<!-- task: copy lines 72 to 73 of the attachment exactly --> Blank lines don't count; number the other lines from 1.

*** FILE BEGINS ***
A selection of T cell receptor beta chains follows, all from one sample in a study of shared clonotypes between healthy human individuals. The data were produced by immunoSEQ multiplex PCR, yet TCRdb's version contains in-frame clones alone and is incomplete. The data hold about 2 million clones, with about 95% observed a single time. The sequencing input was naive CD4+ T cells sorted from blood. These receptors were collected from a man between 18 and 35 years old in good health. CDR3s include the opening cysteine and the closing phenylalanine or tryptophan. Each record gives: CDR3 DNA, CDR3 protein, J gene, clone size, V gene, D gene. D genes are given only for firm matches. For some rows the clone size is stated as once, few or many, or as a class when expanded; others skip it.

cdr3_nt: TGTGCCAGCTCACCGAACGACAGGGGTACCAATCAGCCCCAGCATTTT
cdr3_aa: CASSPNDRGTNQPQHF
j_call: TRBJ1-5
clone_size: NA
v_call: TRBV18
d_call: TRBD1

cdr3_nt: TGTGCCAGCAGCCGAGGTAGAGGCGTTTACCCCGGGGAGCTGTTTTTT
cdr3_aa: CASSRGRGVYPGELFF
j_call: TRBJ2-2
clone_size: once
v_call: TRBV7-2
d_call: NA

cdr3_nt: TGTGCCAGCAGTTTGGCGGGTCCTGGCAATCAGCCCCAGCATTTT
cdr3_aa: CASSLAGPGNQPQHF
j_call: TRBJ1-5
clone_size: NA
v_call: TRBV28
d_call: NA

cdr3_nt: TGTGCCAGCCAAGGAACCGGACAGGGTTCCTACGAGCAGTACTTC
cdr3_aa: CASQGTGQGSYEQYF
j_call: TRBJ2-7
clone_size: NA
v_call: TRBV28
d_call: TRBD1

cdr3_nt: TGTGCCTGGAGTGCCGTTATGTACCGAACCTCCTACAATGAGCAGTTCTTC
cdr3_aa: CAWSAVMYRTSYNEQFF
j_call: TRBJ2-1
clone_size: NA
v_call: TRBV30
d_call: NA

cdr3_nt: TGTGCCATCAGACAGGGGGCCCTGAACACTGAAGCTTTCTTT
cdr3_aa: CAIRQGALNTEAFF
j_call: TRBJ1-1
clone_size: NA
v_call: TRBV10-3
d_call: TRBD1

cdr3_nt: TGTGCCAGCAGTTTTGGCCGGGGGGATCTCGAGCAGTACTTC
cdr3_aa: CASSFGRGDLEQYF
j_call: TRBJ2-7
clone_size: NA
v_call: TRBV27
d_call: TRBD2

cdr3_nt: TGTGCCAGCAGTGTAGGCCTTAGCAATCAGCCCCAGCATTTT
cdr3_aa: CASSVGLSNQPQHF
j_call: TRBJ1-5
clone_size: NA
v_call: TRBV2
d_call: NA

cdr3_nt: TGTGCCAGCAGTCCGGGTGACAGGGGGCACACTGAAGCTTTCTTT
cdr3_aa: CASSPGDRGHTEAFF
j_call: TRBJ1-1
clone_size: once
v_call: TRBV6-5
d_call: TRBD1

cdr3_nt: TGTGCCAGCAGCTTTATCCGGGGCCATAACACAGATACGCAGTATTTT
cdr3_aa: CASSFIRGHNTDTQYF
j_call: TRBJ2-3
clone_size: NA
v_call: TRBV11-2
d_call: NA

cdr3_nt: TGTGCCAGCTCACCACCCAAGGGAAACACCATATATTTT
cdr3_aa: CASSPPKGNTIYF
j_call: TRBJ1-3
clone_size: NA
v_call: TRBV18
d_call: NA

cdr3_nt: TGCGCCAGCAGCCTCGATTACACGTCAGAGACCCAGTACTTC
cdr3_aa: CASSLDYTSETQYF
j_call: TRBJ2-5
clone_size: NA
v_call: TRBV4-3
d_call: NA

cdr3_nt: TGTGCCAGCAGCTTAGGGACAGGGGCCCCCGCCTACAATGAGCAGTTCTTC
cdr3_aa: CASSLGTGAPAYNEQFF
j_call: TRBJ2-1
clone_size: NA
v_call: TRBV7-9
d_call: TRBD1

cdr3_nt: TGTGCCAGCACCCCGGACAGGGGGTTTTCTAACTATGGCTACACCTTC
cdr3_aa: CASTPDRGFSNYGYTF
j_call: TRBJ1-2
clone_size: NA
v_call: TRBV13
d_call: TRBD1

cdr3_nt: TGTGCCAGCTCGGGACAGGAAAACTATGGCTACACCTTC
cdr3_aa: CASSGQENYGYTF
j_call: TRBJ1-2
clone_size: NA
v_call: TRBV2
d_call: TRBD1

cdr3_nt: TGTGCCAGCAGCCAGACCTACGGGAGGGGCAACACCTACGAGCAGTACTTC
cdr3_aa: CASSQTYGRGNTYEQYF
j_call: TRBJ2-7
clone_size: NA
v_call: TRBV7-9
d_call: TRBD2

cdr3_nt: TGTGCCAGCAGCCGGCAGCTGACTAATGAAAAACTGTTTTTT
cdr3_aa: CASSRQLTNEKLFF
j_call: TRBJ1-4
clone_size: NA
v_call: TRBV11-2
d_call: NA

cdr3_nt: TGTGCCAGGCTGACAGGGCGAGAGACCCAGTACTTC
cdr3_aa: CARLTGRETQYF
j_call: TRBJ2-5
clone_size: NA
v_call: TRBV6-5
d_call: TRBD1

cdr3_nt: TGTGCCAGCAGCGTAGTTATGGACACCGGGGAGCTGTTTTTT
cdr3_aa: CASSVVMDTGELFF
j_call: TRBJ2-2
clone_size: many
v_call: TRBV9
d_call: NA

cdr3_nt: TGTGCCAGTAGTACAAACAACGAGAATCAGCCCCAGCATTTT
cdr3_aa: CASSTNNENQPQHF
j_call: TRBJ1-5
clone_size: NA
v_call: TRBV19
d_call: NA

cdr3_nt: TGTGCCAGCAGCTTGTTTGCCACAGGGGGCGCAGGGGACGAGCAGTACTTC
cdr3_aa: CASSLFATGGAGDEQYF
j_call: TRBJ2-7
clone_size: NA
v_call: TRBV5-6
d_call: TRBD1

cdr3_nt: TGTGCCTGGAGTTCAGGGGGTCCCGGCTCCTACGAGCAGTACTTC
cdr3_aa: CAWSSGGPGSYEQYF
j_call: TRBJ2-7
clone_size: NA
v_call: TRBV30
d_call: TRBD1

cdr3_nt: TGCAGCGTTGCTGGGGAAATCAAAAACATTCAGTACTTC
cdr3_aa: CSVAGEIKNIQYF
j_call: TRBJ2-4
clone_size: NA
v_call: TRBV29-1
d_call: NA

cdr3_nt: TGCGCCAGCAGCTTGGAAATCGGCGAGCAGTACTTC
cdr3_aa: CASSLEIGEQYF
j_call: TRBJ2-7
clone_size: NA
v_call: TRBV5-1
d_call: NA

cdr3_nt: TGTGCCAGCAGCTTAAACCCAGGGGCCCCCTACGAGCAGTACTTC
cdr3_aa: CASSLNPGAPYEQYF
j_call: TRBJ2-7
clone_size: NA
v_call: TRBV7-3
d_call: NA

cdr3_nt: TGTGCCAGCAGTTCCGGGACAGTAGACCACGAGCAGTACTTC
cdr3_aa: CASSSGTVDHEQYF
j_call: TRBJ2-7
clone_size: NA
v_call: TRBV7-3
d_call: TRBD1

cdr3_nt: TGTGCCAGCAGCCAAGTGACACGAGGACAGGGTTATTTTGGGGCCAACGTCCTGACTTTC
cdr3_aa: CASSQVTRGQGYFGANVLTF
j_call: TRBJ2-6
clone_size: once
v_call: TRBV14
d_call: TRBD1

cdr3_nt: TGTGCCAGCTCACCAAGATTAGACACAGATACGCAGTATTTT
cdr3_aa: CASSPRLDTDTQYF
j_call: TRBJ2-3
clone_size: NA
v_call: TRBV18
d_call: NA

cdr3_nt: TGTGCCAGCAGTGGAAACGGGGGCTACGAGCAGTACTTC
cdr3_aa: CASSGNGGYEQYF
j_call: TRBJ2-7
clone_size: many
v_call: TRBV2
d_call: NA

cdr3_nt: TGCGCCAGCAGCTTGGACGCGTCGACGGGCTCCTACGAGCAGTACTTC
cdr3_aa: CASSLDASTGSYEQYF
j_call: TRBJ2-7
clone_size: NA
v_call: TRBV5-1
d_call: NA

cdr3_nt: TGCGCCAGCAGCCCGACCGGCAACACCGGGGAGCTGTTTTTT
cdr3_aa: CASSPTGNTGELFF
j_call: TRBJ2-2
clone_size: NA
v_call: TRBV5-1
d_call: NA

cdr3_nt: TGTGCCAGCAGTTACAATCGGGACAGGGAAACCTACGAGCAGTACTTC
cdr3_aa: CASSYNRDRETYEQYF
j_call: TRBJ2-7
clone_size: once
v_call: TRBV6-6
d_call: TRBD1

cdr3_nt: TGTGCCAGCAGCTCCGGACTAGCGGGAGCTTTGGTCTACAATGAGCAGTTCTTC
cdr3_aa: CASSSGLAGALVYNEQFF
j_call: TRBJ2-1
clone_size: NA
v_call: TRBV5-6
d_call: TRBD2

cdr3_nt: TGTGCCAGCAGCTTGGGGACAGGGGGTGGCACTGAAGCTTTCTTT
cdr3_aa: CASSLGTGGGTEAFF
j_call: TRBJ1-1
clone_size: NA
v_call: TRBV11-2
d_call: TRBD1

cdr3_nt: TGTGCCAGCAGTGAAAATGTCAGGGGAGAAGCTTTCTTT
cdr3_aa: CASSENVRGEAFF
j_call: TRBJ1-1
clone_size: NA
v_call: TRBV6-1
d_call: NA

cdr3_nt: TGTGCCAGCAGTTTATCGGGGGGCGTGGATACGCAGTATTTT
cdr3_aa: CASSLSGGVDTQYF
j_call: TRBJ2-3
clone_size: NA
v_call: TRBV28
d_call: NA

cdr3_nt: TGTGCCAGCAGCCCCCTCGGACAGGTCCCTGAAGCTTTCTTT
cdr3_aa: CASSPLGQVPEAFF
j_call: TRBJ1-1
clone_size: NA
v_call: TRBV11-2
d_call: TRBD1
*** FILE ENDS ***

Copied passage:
v_call: TRBV4-3
d_call: NA